A Panel Discussion on she++ at Hathaway Brown

On Thursday, May 9th, Hathaway Brown School hosted the Ohio premiere of She++ The Documentary, and computer teacher James Allen emceed a panel discussion on women in computer science.

The documentary, directed by Stanford University computer science students Ayna Agarwal and Ellora Israni, is one tool being utilized by a new organization of the same name to encourage young women to seek education and careers in computer science. While women make up 52% of math and science degrees, they only make up 18% of computer science graduates; the she++ organization seeks to change this by providing role models in the field of computer science.

Judy Auping, Sue Kenney, Liz Novak & Melissa Heffelfinger
Thursday's panelists at Hathaway Brown were Liz Novak, VP of Information, Technology & Solutions at University Hospitals (HB Class of 1977); Dr. Judith V. Auping, a software engineer for over thirty years at the NASA Glenn Research Center; Melissa Heffelfinger, a Networking &; Telecom Operations Analyst at Progressive Insurance; Susan Kenney, a VP in IT at the Federal Reserve, and Laney Kuenzel (HB Class of 2008), an engineer at Facebook; and Caroline Aronoff, a student at MIT (HB Class of 2011) via Google Hangout.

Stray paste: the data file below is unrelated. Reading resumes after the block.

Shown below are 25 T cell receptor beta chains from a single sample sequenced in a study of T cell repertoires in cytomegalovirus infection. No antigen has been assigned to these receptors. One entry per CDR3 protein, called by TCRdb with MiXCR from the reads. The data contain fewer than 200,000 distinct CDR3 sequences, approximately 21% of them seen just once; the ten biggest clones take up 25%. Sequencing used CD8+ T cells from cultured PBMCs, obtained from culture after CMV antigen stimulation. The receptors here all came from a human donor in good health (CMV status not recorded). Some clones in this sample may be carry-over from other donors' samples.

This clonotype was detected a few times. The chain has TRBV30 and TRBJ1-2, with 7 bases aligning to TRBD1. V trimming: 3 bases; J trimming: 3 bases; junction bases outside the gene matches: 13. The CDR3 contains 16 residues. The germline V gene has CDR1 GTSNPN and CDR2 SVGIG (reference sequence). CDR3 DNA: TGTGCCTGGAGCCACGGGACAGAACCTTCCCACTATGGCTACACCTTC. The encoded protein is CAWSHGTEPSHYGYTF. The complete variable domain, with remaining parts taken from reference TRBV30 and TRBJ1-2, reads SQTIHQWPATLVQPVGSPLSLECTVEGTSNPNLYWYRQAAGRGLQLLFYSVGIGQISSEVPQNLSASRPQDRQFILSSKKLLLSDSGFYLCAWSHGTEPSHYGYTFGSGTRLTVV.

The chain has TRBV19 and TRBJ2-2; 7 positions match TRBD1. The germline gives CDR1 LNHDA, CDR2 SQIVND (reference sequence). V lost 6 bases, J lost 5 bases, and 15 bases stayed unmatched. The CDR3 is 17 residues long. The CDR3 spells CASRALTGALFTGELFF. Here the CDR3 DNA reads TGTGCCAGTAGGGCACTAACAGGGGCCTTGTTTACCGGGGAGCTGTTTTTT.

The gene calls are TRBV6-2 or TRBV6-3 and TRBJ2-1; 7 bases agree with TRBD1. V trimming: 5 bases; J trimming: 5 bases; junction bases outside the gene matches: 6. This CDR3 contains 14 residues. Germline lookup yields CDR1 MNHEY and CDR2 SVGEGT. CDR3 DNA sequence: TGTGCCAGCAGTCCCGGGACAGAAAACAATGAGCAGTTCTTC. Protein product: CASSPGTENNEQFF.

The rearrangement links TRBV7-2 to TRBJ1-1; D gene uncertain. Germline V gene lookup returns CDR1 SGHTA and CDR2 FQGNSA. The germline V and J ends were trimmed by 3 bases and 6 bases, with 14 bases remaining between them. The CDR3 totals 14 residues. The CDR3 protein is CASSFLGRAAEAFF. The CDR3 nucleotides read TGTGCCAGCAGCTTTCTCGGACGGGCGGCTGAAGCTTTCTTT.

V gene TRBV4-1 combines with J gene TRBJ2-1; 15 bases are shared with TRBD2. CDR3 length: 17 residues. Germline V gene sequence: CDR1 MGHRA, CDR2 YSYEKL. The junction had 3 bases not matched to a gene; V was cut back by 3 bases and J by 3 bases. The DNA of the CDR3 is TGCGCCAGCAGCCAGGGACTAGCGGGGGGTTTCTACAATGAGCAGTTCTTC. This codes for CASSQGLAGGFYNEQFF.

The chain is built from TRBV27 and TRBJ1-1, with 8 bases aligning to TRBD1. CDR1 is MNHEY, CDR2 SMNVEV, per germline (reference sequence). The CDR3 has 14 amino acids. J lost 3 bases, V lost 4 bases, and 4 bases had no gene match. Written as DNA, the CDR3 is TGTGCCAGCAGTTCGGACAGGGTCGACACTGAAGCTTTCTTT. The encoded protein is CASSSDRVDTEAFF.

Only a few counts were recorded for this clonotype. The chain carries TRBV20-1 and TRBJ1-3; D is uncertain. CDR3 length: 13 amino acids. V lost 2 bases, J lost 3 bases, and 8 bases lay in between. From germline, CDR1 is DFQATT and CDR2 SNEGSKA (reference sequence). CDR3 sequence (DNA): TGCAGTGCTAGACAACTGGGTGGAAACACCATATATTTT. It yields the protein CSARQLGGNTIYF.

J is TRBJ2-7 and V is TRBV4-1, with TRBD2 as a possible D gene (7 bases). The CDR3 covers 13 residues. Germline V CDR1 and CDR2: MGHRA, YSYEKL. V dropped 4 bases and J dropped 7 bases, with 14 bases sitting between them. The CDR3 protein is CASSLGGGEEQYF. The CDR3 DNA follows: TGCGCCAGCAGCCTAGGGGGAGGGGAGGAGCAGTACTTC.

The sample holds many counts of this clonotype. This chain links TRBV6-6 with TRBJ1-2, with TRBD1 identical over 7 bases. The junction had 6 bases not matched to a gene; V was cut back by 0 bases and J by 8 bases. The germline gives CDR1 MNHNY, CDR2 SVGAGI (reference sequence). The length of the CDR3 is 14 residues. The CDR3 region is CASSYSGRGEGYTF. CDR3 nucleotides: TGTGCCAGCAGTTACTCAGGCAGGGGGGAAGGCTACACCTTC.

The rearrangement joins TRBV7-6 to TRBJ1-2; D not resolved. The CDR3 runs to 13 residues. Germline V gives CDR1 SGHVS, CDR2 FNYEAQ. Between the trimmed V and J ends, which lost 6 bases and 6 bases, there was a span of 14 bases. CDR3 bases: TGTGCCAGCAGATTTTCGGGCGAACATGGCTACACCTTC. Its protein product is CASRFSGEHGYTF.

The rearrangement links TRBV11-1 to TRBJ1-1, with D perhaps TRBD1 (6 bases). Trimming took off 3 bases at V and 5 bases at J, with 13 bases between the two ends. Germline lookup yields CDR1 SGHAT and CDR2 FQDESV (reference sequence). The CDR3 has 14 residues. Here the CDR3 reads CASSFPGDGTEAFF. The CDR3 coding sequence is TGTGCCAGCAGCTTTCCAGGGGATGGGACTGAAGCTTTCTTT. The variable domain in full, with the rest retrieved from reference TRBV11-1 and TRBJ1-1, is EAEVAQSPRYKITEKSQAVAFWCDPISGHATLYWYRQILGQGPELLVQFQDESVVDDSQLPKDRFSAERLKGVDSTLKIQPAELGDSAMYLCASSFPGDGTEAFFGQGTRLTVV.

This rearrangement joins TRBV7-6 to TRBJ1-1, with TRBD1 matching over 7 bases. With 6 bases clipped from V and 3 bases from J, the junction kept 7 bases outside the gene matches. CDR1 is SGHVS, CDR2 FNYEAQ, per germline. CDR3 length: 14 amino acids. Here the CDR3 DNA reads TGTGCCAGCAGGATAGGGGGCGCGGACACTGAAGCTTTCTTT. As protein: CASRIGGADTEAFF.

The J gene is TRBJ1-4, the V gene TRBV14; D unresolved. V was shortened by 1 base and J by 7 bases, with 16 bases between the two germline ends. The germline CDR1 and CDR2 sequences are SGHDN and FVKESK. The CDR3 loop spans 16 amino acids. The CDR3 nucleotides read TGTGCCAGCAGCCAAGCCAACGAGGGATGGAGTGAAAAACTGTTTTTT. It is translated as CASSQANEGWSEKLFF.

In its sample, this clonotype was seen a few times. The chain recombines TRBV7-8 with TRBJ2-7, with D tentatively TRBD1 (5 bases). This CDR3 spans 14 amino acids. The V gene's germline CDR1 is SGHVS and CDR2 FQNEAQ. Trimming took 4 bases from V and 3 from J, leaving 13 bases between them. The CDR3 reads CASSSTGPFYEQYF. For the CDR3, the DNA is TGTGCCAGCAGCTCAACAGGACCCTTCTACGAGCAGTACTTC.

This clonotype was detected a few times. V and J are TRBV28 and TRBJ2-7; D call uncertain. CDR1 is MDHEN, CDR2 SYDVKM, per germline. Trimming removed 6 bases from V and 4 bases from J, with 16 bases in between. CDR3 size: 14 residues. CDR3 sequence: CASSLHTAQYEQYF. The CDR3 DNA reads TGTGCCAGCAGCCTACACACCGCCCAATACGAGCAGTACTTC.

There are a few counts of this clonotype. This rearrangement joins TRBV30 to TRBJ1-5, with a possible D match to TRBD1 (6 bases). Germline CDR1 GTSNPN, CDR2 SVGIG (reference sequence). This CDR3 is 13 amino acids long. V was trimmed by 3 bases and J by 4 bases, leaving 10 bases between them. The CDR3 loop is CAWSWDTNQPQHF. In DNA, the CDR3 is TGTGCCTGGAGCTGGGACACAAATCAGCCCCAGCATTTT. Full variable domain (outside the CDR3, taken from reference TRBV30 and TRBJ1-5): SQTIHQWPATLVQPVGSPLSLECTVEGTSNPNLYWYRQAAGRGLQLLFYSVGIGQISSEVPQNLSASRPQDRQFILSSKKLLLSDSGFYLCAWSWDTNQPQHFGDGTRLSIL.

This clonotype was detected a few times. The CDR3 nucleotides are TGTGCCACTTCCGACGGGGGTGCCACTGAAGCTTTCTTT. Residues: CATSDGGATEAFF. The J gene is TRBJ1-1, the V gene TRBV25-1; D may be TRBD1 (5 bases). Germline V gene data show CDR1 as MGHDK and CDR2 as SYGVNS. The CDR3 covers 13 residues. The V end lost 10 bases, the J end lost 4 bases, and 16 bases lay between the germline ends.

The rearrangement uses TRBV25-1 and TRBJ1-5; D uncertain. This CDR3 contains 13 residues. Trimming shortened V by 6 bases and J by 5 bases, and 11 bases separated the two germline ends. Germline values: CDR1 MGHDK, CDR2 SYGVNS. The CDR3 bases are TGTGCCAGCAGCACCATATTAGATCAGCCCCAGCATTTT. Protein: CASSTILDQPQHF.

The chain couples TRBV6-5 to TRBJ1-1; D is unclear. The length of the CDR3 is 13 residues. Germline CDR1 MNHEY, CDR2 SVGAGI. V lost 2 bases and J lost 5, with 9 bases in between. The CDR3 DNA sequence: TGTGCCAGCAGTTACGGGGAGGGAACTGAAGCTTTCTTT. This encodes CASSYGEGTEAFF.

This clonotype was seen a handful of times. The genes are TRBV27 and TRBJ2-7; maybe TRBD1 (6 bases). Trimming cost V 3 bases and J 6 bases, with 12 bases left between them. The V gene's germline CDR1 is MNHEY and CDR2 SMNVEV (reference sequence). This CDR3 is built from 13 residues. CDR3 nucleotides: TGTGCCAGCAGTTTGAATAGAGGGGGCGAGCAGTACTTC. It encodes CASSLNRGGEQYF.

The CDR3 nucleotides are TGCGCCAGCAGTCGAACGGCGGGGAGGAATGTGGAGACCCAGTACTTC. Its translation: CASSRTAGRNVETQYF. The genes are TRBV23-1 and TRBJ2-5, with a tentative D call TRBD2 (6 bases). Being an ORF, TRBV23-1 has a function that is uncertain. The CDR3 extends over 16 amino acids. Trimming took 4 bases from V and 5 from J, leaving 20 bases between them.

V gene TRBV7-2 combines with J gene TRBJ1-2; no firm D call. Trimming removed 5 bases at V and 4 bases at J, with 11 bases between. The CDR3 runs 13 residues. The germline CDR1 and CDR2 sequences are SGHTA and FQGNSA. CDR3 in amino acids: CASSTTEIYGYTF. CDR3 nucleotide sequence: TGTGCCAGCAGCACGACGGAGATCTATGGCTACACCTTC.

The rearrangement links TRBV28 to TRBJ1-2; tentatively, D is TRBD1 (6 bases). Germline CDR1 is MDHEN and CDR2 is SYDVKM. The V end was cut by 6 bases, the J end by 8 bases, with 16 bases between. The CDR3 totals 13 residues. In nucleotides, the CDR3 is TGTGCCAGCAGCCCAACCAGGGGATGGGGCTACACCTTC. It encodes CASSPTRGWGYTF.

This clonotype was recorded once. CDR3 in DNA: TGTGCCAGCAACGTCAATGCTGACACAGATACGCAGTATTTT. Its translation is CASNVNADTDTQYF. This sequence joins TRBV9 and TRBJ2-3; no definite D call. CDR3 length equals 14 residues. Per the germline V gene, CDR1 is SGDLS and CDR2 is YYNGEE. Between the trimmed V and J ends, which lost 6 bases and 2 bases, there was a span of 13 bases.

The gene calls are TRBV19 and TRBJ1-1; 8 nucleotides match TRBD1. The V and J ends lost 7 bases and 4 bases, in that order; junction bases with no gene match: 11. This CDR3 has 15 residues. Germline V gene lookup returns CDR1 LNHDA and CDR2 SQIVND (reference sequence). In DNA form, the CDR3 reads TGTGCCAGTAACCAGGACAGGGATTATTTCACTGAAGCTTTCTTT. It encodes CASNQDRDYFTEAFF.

The lively discussion focused on what can be done to encourage women to find an interest in computer science and then stay in the field. The panelists shared their own stories of getting into CS, and how they each became comfortable and successful in male dominated classes and workplaces. A recurring theme in the conversation was the need for confidence in the face of cocky or overachieving male peers, and strong belief in one's own ability to catch up to those who have been coding since childhood. Both recent HB grads pointed to their preparatory foundation from Hathaway Brown as a source of such confidence.
James Allen, CS teacher at HB

The need for women in the field was stressed repeatedly, as male audience members shared difficulty finding female candidates for open job opportunities  These audience members also shared relief at working with female engineers who were often better at communicating and seeing "bigger picture" problems than their male peers.

The discussion also touched on the family-friendly nature of flexible scheduling in many computer-related fields, and dismissed the idea that time away from the field spent with children would disqualify women from returning to it later--especially in a field growing faster rate than graduates are entering the workforce.

More info at sheplusplus.stanford.edu
Mr. Allen stressed that Hathaway Brown was doing everything possible to promote computer science, touching on growing computer science and programming classes and HB's robotics team, FIRST Team 2399, The Fighting Unicorns. The evening concluded with Mr. Allen reasserting that the keys to getting women involved in computer sciences came down to exposure and opportunity, and then maintaining confidence, to which he was able to point back to Hathaway Brown and the she++ e-mentorship program at sheplusplus.stanford.edu.

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